When you think of San Francisco, you don’t necessarily think of outdoor pool time. But what if we told you that the City by the Bay was once home to the world's largest outdoor pool? A pool so big that lifeguards used rowboats to patrol the center. Crazy, right?
Before you rush out hoping to catch a snap for the 'Gram, the pool was filled in 30 years ago to make space for the San Francisco Zoo parking lot. Here's what the modern-day San Franciscan missed out on.
It all started with Herbert Fleishhacker, a banker, philanthropist and park commissioner, who had the idea to build the world's largest swim tank. It took only three years to build the 1,000-foot-long and 150-foot-wide public pool, as well as an adjacent bathhouse and surrounding park, making it THE recreational destination for San Franciscans in the 1930s. Despite the summer fog and the fact that water was pumped in straight from the freezing Pacific Ocean, the pool had already hosted more than 60,000 swimmers by its two-month anniversary. People flocked to the Fleishhacker Pool, swam in the salty waters, jumped from the diving boards and strolled the park grounds. Even Olympic trials and other national swimming and diving competitions were held at the pool. On any given day, 10,000 swimmers could splash around in the 6-million-gallon pond. The times were good...until they weren’t anymore.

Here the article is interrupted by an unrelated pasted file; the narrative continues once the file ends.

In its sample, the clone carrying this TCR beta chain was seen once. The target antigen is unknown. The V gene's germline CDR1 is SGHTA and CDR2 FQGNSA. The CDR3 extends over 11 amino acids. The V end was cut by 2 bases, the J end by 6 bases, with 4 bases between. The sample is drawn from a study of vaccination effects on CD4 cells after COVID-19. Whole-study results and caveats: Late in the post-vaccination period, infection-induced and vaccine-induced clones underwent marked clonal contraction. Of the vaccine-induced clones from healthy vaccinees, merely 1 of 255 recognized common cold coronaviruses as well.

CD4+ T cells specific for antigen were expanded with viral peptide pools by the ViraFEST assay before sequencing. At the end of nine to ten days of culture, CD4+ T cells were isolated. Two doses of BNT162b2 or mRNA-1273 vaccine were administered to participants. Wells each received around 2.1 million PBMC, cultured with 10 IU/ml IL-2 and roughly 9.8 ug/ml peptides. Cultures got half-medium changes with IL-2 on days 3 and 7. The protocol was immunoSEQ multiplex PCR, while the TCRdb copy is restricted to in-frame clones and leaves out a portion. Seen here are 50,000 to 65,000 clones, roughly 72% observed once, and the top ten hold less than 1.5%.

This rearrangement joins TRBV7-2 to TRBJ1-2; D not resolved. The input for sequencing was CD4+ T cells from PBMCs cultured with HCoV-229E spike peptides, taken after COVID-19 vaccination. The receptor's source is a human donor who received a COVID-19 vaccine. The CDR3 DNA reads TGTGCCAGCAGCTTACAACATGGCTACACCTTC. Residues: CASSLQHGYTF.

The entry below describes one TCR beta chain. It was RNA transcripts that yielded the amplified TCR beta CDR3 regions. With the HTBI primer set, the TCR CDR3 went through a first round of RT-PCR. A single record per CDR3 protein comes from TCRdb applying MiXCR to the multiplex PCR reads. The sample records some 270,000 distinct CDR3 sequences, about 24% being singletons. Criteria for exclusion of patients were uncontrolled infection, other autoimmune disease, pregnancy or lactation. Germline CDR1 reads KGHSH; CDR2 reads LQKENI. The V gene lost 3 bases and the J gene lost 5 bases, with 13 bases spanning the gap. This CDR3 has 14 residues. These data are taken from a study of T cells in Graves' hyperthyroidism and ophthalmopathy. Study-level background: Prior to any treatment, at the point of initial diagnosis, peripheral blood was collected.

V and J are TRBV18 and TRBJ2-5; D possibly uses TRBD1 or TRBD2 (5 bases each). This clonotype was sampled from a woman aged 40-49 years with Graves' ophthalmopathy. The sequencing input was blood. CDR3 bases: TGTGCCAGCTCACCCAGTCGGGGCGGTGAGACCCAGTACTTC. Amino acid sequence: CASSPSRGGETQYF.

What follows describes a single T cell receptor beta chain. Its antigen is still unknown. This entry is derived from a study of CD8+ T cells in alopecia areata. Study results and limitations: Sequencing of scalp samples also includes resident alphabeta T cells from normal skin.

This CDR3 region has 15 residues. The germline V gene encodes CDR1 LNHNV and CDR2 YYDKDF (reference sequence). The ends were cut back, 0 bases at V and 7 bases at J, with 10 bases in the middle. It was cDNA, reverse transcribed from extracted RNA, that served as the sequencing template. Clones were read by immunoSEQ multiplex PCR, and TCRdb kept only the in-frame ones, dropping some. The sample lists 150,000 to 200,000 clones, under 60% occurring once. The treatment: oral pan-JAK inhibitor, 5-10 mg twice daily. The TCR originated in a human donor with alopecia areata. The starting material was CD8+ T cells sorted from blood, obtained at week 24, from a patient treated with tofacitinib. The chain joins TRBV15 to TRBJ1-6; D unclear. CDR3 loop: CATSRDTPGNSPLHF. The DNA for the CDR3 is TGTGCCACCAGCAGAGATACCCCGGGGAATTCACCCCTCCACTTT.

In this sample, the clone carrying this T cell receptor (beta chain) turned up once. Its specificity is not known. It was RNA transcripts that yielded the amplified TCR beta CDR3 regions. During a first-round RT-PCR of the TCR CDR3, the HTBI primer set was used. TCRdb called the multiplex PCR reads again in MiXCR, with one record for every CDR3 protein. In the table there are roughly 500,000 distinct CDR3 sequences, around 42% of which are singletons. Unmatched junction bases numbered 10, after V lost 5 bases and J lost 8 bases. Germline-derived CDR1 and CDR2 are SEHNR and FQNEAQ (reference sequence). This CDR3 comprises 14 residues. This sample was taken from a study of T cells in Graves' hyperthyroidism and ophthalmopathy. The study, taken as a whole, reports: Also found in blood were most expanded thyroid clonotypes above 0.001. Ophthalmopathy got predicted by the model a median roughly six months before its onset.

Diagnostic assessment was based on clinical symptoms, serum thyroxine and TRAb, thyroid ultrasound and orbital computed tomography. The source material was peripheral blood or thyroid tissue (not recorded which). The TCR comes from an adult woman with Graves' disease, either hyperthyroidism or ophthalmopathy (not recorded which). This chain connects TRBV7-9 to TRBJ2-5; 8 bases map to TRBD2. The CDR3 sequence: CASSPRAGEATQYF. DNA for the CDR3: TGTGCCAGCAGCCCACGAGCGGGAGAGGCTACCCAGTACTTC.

In the 1950s, the rising car industry gave Bay Area residents the possibility to escape to warmer weather and the pool started to see fewer visitors. It kept itself afloat and in business until 1971 when a storm damaged the main water pipeline. Renovation costs were too high and didn’t get approved by the City. Thus began the end of the Fleishhacker Pool.
In 1981, the SF Zoo, which had become the major attraction on the west side of San Francisco, bulldozed what was left of the pool and filled it with debris. In 2002, it officially became a parking lot. Today, the only reminder of the glorious days is the not-so-glorious bathhouse. While we imagine that the Fleishhacker Pool would have made a great backdrop for modern-day Instagram, all we have are these analog images to remember it by.
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